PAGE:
Although this field is sometimes called "public finance," it is worth noting that this has nothing to do with stocks, bonds, or any other "finance" topic.  It is also worth noting that this is a microeconomics course.  We will not study the short-run macroeconomic effects of taxation and government spending as you may have done in 304L. 

Prerequisites: Intermediate Microeconomics (420K) is an essential prerequisite for this course.  If it's been a while since you took intermediate microeconomics, the textbook provides a review in the appendix. 

COURSE MATERIALS

Required Text: Harvey S. Rosen and Ted Gayer. Public Finance, 2008, 8th Edition.

Additional Reading:  Additional required and optional readings from sources other than the textbook will be posted on the course website (see below). 

Website: Course material will be on the university's Blackboard system.  In particular, homework assignments will not be handed out in class; they will be posted on Blackboard for students to download.  This class will also use the Grade Center feature on Blackboard so that students can keep track of their scores on assignments and exams. 

POLICY ON STUDENTS WITH DISABILITIES

 

The University of Texas at Austin provides upon receipt appropriate academic adjustments for qualified students with disabilities.  For more information, contact the Office of the Dean of Students-Services for Students with Disabilities, 471-6259.

 

COURSE REQUIREMENTS:

Tests.  There will be two midterm exams and a comprehensive final exam.    If you have an emergency that prevents you from taking an exam, I need to be notified by e-mail or phone no later than the day of the exam.  There will be no make-up exams for the midterms.  Should dire circumstances (e.g. illness) prevent you from taking a test, its weight will be added to your final exam.

Problem Sets.  Five problem sets will count towards your final grade.  All assignments may be obtained at the class web page.  Collaboration among students in working out problem sets is encouraged, but you must write up your own homework.  Questions very similar to the problem sets will appear on the exams.  It behooves you to make sure that you understand and can present the solutions to problems on your own in spite of working on the material with one another.  Turning in identical problem sets will result in a zero for both parties.  Problem Sets are due at the beginning of class on their due date.  Problem sets WILL NOT be accepted late. This is an absolute policy. Please do not ask for extensions.  Answer keys will be posted after the due date.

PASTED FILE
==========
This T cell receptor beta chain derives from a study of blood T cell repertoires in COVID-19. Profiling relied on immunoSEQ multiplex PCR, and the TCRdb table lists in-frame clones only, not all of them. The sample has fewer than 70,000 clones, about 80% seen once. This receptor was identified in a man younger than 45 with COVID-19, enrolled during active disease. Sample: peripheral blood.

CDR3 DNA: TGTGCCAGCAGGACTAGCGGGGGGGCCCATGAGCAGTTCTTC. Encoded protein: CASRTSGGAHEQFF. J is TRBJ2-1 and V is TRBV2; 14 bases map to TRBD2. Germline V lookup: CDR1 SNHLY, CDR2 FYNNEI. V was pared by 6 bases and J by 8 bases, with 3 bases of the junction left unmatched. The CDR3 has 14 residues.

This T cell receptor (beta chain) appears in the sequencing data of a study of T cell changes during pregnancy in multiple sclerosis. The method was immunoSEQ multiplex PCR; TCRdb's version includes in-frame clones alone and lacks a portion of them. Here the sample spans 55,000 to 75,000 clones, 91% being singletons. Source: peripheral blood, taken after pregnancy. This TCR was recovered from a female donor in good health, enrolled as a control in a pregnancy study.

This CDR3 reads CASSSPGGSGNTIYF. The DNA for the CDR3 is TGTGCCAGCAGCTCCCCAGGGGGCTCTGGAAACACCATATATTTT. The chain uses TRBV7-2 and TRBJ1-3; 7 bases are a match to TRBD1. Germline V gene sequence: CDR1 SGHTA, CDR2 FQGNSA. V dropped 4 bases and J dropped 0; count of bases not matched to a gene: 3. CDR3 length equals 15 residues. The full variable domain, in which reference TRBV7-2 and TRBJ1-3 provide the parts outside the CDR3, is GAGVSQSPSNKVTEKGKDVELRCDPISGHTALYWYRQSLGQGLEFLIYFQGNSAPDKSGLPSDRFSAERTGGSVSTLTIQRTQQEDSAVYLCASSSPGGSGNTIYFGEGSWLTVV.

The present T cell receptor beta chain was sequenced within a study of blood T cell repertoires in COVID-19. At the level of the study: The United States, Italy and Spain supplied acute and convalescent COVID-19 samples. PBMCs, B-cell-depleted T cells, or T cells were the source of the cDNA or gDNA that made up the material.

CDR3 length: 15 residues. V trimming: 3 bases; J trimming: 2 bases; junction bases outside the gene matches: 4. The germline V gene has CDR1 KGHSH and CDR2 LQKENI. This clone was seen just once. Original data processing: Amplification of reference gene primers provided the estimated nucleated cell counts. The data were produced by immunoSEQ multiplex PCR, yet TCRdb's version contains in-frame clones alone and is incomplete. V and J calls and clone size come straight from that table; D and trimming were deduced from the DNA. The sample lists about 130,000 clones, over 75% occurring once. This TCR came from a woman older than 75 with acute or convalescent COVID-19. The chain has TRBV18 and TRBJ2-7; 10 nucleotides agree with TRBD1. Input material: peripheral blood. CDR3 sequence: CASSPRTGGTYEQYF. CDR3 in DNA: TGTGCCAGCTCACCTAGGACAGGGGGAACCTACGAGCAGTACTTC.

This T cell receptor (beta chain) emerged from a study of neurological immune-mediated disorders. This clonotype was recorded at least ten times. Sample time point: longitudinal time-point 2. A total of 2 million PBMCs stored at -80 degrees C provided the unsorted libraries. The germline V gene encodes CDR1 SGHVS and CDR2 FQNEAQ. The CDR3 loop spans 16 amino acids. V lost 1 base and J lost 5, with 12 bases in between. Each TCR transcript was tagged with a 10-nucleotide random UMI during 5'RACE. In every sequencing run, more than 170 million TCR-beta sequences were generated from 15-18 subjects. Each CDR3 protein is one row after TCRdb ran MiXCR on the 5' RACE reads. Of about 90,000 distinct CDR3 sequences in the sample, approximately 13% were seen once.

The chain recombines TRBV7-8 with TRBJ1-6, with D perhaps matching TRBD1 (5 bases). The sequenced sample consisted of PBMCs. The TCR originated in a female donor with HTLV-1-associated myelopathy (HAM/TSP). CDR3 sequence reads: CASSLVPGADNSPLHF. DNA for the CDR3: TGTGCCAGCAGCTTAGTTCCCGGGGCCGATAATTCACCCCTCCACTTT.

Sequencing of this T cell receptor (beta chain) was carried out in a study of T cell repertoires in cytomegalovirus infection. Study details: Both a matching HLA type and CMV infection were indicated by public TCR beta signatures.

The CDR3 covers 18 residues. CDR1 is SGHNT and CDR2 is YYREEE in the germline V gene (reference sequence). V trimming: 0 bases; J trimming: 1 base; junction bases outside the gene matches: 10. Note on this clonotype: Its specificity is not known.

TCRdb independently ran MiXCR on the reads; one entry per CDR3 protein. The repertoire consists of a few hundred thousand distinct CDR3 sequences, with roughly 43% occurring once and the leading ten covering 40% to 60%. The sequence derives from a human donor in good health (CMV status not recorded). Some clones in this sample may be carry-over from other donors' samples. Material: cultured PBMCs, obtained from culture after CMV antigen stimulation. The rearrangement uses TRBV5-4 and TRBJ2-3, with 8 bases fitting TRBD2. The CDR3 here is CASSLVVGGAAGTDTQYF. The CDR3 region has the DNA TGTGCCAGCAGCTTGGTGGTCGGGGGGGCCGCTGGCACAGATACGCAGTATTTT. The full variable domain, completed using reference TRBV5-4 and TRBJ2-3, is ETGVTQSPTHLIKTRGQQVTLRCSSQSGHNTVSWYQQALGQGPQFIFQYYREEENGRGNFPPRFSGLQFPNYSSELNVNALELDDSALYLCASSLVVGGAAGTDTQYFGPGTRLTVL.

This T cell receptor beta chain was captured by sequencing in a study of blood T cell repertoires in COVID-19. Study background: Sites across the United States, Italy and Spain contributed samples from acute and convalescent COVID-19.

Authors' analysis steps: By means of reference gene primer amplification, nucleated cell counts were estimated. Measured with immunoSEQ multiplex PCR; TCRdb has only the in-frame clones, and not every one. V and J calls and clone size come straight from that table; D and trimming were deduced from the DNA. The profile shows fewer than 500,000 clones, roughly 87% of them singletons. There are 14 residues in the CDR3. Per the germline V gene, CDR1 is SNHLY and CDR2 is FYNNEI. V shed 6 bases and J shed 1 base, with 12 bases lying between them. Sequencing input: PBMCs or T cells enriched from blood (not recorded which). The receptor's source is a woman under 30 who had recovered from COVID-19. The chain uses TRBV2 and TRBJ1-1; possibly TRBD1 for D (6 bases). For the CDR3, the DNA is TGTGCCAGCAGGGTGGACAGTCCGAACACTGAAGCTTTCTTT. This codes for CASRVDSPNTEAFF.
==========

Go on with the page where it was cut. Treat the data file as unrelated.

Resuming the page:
Policy Paper.  The paper should be no longer than 5 pages, and will be due on November 23.  You may access the rubric for this assignment on the class web page.  You must choose a proposed or legislated policy to write about.  The paper must describe the policy and provide an economic analysis of it.  This could include a description of how the policy may affect equity or economic behavior, for instance labor supply, savings, educational attainment, or employment.  You may also discuss the aspects to be considered when conducting cost-benefit analysis.

Grading:  Total Problem Sets = 15%; Exam 1 = 20%; Exam 2 = 20%; Paper = 15%; Final = 30%.   Class participation may affect grades on the margin.    

READINGS AND COURSE OUTLINE

Introduction to the Public Sector and Fundamentals of Welfare Economics

Wednesday, August 26

Introductions and Syllabus

Rosen and Gayer, Chapter 1

Optional: PJ O'Rourke, All Guns, No Butter

Friday, August 28

Tools of Positive Analysis

Rosen and Gayer, Chapter 2

Monday, August 31

Tools of Normative Analysis

Rosen and Gayer, Chapters 3

Wednesday, September 2

Tools of Normative Analysis: Examples of Positive and Normative Analysis

Optional: Miron and Zweibel, "The Economic Case Against Drug Prohibition," Journal of Economic Perspectives 9(4): 175-192.

Friday, September 4

Public Goods

Rosen and Gayer, Chapter 4

Analysis of Public Expenditure

Monday, September 7

Labor Day Holiday

Wednesday, September 9

Public Goods

Rosen and Gayer, Chapter 4

Problem Set I Posted

Friday, September 11

 

Externalities and the Environment

Rosen and Gayer, Chapter 5

Monday, September 14

Pigouvian Taxes

Gruber, "The Economics of Tobacco Regulation," Health Affairs 2002, 21(2): 146-162.

Wednesday, September 16

Problem Set I Due

Externalities and the Environment

Rosen and Gayer, Chapter 5

Problem Set II Posted

Friday, September 18

Political Economy,

Rosen and Gayer, Chapter 6

Monday, September 21

Political Economy and Public Goods

Rosen and Gayer, Chapter 6

Wednesday, September 23 Problem Set II Due

Review

Friday, September 25

Exam 1

Monday, September 28

Education

Rosen and Gayer, Chapter 7

Wednesday, September 30

Education

Hanushek, "Assessing the Effects of School Resources on Student

Performance: An Update," Educational Evaluation and Policy Analysis 19(2): 141-164. 

Problem Set III posted

Friday, October 2